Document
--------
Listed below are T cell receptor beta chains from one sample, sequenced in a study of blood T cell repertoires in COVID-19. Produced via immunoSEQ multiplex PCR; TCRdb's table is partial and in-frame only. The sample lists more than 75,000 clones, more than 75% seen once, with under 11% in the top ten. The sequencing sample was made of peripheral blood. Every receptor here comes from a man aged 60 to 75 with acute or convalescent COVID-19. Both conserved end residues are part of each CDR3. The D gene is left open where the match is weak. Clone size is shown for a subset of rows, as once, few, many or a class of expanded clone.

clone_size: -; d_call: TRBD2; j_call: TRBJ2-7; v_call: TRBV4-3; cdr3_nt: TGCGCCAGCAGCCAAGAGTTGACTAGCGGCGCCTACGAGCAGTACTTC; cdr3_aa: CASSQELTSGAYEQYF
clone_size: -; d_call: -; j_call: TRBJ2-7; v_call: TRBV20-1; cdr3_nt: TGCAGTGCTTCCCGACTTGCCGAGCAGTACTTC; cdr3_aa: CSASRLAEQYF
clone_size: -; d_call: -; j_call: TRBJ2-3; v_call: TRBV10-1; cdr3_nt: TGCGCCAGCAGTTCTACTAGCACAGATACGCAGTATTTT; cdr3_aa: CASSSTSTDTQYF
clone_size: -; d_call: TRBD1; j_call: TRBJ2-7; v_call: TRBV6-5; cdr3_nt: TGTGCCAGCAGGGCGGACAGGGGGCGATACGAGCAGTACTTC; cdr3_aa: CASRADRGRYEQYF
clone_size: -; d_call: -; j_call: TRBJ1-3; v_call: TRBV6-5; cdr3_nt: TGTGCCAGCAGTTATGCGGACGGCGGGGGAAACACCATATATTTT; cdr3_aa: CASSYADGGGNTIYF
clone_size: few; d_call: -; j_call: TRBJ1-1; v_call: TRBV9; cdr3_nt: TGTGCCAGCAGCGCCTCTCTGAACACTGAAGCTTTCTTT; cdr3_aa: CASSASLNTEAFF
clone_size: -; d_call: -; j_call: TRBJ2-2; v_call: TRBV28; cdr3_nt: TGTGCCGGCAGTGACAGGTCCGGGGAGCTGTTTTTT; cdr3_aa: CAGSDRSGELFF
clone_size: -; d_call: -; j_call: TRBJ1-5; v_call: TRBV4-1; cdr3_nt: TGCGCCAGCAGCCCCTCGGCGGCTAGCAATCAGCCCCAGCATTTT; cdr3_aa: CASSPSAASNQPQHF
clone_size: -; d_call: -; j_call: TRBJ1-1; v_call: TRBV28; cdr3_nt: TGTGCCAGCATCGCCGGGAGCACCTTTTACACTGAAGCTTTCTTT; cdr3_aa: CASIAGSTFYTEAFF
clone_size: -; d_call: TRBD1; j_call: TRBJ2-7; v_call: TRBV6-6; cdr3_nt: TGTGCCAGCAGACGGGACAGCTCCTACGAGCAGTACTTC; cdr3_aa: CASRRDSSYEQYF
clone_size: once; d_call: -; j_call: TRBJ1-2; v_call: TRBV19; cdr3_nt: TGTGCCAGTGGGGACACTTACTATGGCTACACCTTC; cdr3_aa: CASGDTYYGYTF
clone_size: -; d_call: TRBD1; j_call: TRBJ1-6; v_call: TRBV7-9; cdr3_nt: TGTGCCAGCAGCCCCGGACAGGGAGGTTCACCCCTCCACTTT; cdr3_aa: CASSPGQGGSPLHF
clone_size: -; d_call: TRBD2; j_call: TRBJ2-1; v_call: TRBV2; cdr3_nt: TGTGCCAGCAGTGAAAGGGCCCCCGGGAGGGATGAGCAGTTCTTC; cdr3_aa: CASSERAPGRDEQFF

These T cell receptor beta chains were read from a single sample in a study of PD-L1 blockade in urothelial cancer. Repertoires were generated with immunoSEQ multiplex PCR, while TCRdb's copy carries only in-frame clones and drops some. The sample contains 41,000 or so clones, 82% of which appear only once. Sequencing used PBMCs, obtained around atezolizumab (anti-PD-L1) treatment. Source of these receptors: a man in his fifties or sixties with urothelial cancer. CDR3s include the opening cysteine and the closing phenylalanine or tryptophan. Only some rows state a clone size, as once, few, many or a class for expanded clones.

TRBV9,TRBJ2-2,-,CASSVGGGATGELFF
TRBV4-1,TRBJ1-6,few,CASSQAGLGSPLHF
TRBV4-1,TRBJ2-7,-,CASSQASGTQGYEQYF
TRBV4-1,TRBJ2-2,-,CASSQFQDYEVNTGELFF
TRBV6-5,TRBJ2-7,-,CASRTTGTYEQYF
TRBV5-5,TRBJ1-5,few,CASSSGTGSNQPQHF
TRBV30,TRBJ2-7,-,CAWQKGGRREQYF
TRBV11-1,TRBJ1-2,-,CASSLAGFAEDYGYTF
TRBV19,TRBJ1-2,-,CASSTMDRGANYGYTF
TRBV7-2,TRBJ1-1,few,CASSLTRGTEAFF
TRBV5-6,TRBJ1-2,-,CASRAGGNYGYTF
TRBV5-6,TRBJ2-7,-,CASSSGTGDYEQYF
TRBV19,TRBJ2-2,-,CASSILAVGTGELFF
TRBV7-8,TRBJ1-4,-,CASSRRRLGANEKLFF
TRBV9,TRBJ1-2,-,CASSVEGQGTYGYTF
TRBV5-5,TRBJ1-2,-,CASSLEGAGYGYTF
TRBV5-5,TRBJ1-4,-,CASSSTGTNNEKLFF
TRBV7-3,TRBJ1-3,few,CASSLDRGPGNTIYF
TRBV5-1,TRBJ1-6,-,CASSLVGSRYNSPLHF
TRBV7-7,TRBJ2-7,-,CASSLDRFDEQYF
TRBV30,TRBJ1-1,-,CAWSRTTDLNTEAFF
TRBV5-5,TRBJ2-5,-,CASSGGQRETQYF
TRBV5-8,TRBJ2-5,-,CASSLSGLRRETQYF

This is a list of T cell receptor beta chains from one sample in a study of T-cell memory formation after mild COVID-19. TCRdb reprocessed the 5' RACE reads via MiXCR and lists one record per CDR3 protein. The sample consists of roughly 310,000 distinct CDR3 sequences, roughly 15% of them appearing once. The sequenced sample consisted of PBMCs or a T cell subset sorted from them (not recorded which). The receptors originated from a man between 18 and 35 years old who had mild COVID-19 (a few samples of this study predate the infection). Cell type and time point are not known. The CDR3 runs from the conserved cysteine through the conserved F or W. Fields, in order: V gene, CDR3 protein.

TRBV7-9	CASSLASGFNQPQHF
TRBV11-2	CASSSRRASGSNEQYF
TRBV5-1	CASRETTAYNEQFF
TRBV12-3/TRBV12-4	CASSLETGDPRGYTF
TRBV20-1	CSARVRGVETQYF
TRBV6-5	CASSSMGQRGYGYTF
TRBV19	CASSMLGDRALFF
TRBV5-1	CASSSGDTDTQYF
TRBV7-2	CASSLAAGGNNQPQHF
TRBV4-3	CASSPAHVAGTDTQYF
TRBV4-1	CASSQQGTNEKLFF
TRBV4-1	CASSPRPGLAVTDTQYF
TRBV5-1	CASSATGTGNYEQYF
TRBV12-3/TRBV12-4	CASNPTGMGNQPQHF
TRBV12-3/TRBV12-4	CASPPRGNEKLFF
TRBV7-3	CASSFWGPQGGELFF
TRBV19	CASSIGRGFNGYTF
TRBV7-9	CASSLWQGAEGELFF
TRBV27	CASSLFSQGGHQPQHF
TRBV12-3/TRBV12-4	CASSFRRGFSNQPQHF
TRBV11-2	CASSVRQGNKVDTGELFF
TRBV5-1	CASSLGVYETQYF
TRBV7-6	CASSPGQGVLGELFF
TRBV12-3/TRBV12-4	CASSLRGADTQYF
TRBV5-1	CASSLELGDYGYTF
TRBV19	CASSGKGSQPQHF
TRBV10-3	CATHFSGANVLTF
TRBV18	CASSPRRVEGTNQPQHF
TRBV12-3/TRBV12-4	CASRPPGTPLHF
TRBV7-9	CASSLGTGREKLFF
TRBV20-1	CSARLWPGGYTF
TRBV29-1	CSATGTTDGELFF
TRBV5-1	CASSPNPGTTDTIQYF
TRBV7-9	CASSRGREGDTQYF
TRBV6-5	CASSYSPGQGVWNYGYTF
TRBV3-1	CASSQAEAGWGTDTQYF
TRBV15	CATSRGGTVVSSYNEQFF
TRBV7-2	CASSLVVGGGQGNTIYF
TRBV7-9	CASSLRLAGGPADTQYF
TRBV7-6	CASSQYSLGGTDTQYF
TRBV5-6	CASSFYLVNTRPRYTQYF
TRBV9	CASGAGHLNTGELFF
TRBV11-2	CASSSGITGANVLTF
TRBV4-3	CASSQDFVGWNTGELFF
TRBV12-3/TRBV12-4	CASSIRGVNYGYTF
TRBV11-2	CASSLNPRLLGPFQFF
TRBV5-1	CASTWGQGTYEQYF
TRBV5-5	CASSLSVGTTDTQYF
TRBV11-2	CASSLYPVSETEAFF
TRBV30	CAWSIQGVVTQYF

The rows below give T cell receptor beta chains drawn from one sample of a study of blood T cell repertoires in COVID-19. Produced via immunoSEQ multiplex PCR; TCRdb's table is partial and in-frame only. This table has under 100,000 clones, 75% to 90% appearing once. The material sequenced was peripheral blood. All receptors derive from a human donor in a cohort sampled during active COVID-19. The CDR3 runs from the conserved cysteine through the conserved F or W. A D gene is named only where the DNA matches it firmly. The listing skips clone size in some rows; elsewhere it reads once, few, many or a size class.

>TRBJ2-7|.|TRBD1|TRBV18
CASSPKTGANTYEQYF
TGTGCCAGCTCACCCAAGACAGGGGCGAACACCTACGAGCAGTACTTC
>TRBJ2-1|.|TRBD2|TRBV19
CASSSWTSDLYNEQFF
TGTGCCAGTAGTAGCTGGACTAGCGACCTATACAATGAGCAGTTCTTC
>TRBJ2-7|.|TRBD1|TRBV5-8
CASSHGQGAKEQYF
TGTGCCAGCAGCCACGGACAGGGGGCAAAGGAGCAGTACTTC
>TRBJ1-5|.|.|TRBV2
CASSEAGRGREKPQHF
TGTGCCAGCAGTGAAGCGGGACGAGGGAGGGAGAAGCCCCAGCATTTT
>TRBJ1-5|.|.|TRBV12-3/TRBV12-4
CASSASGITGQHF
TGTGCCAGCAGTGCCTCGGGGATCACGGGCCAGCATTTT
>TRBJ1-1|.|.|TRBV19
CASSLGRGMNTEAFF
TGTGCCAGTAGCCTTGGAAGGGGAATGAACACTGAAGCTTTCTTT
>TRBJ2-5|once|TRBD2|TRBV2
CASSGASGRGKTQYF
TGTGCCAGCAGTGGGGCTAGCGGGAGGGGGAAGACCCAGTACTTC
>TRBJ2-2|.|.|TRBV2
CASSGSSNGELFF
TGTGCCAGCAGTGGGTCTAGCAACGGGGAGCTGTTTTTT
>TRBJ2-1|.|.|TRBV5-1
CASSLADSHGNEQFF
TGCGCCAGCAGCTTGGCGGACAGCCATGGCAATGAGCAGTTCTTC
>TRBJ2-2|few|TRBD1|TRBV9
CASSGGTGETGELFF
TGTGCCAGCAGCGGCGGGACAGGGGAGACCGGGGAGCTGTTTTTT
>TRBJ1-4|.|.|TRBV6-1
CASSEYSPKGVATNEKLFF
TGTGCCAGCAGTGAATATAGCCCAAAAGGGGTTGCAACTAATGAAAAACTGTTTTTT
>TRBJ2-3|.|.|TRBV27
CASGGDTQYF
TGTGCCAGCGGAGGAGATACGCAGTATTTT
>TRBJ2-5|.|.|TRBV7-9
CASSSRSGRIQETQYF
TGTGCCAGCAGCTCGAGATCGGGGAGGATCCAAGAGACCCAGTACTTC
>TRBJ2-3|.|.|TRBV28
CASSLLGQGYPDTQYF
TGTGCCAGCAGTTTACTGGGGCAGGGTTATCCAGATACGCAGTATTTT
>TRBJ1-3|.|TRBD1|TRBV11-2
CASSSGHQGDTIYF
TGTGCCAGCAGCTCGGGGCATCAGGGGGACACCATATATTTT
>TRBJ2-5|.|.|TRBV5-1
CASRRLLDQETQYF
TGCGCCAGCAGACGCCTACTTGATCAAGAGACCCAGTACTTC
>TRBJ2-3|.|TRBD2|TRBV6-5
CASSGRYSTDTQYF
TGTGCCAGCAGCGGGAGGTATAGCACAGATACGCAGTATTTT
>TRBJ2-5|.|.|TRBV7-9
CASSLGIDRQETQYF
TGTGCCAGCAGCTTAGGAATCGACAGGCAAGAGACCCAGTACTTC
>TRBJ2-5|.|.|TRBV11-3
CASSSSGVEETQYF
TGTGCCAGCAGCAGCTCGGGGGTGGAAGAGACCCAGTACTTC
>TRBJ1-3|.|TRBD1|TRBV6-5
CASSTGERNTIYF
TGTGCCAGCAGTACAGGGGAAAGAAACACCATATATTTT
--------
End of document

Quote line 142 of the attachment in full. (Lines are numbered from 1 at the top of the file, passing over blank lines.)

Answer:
>TRBJ2-5|.|.|TRBV7-9